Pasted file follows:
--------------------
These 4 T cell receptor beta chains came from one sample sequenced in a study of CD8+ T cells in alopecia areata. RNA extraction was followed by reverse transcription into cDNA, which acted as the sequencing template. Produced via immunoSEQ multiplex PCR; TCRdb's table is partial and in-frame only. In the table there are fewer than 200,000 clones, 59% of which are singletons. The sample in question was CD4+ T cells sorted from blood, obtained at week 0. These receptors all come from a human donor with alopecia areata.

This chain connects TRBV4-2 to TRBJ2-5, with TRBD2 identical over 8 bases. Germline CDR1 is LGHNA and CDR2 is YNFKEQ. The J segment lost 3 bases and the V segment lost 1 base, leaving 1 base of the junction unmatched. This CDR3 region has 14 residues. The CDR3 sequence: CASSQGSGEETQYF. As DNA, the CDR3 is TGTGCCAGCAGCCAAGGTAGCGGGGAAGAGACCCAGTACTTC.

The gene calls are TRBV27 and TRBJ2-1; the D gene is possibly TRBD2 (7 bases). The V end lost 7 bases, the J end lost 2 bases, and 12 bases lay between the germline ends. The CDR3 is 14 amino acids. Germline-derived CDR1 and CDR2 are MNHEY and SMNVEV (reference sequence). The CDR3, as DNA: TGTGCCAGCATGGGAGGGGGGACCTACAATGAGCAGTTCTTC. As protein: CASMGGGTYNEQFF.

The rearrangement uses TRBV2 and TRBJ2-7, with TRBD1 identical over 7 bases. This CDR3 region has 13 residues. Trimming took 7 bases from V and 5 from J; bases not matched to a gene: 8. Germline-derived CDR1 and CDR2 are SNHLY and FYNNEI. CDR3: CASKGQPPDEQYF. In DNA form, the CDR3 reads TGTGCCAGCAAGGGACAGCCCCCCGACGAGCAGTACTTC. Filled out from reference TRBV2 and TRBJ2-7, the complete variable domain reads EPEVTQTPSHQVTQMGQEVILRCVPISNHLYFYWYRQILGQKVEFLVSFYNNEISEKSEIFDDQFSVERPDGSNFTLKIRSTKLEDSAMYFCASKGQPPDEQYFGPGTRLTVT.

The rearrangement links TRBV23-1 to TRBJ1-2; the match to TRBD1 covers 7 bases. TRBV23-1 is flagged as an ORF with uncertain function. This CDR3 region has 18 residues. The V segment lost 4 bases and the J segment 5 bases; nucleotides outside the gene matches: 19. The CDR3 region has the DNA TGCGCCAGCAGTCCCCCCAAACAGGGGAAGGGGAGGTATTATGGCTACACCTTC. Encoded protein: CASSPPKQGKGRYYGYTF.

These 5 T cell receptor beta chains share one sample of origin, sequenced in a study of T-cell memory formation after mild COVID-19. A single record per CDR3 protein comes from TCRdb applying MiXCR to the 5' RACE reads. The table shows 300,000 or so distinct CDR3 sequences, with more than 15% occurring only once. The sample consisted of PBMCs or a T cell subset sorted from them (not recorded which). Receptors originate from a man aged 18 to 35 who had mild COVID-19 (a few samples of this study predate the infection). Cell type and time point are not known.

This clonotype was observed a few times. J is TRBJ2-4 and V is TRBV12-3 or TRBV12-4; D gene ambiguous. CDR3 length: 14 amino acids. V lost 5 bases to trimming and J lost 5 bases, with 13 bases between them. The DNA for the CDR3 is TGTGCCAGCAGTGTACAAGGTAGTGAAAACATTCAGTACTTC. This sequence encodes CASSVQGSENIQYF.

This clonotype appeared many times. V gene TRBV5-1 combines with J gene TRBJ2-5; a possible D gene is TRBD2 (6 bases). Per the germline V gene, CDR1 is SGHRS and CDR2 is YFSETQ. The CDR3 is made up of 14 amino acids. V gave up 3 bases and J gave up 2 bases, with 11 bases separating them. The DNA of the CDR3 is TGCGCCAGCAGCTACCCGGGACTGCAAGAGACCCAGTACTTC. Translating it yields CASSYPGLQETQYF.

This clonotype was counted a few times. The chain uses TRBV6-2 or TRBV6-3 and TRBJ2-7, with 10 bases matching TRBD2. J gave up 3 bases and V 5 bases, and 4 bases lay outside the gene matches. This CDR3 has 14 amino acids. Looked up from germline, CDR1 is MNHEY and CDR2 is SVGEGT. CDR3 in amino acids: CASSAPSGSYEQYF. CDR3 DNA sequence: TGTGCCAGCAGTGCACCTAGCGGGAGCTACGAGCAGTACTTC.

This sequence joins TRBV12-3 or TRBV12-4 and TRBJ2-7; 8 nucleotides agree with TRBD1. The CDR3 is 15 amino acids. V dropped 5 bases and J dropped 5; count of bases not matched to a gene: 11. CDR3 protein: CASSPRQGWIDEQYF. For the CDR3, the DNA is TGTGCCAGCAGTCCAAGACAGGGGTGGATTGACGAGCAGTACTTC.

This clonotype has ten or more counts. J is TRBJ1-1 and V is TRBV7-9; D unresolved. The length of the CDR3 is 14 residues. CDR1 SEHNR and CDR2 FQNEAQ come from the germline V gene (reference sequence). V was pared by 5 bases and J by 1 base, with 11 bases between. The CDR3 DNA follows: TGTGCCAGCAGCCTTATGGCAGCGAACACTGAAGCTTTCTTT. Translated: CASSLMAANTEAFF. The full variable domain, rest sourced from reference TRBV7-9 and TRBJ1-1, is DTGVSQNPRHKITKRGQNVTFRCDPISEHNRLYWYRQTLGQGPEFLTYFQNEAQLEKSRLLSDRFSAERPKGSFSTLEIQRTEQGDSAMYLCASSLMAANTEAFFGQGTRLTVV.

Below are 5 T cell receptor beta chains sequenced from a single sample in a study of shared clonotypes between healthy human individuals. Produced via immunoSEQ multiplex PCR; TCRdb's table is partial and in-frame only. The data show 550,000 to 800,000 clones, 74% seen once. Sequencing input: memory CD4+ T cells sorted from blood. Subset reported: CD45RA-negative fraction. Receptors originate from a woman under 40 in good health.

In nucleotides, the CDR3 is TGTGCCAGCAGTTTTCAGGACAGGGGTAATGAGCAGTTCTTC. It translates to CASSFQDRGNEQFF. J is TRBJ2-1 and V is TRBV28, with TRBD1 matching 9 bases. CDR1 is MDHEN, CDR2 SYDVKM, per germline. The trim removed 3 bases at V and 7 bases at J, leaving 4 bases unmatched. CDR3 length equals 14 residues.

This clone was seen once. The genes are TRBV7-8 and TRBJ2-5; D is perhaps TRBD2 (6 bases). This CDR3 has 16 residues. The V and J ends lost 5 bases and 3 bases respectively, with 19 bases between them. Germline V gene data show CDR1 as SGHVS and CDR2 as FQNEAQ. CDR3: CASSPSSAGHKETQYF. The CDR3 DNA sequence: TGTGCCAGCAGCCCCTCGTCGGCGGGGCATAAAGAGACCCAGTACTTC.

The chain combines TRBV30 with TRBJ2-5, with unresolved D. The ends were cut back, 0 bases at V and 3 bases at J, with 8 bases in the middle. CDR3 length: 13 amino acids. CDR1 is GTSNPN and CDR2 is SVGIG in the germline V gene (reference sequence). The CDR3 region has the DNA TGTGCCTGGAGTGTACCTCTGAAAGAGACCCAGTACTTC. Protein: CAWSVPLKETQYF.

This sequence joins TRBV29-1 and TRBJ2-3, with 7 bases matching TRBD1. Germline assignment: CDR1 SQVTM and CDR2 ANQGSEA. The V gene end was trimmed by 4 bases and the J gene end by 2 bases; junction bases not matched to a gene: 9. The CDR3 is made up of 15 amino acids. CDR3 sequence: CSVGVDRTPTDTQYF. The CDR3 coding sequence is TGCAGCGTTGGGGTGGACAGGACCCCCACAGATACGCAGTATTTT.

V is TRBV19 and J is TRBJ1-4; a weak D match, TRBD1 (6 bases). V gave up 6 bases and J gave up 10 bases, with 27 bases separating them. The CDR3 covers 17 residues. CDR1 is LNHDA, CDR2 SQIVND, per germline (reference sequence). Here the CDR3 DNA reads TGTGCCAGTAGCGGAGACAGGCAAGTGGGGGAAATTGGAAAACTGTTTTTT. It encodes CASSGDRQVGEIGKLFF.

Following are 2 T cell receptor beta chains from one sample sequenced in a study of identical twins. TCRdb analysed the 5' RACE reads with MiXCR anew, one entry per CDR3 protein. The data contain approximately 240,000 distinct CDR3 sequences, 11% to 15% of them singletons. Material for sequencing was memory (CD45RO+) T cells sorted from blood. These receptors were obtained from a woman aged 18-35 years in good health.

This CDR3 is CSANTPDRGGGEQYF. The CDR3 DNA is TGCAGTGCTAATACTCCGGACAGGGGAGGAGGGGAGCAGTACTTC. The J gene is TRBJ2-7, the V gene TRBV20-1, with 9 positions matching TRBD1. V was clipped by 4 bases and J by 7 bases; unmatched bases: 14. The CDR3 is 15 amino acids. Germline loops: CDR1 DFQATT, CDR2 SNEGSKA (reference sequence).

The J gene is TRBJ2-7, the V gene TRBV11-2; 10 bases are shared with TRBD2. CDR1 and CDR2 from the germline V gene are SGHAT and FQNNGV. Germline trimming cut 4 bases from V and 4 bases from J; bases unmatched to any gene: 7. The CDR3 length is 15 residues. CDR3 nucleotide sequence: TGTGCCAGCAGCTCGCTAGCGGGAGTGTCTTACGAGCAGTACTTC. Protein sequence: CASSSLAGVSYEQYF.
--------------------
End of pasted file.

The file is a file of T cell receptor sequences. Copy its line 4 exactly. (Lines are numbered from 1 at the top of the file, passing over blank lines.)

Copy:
The rearrangement uses TRBV2 and TRBJ2-7, with TRBD1 identical over 7 bases. This CDR3 region has 13 residues. Trimming took 7 bases from V and 5 from J; bases not matched to a gene: 8. Germline-derived CDR1 and CDR2 are SNHLY and FYNNEI. CDR3: CASKGQPPDEQYF. In DNA form, the CDR3 reads TGTGCCAGCAAGGGACAGCCCCCCGACGAGCAGTACTTC. Filled out from reference TRBV2 and TRBJ2-7, the complete variable domain reads EPEVTQTPSHQVTQMGQEVILRCVPISNHLYFYWYRQILGQKVEFLVSFYNNEISEKSEIFDDQFSVERPDGSNFTLKIRSTKLEDSAMYFCASKGQPPDEQYFGPGTRLTVT.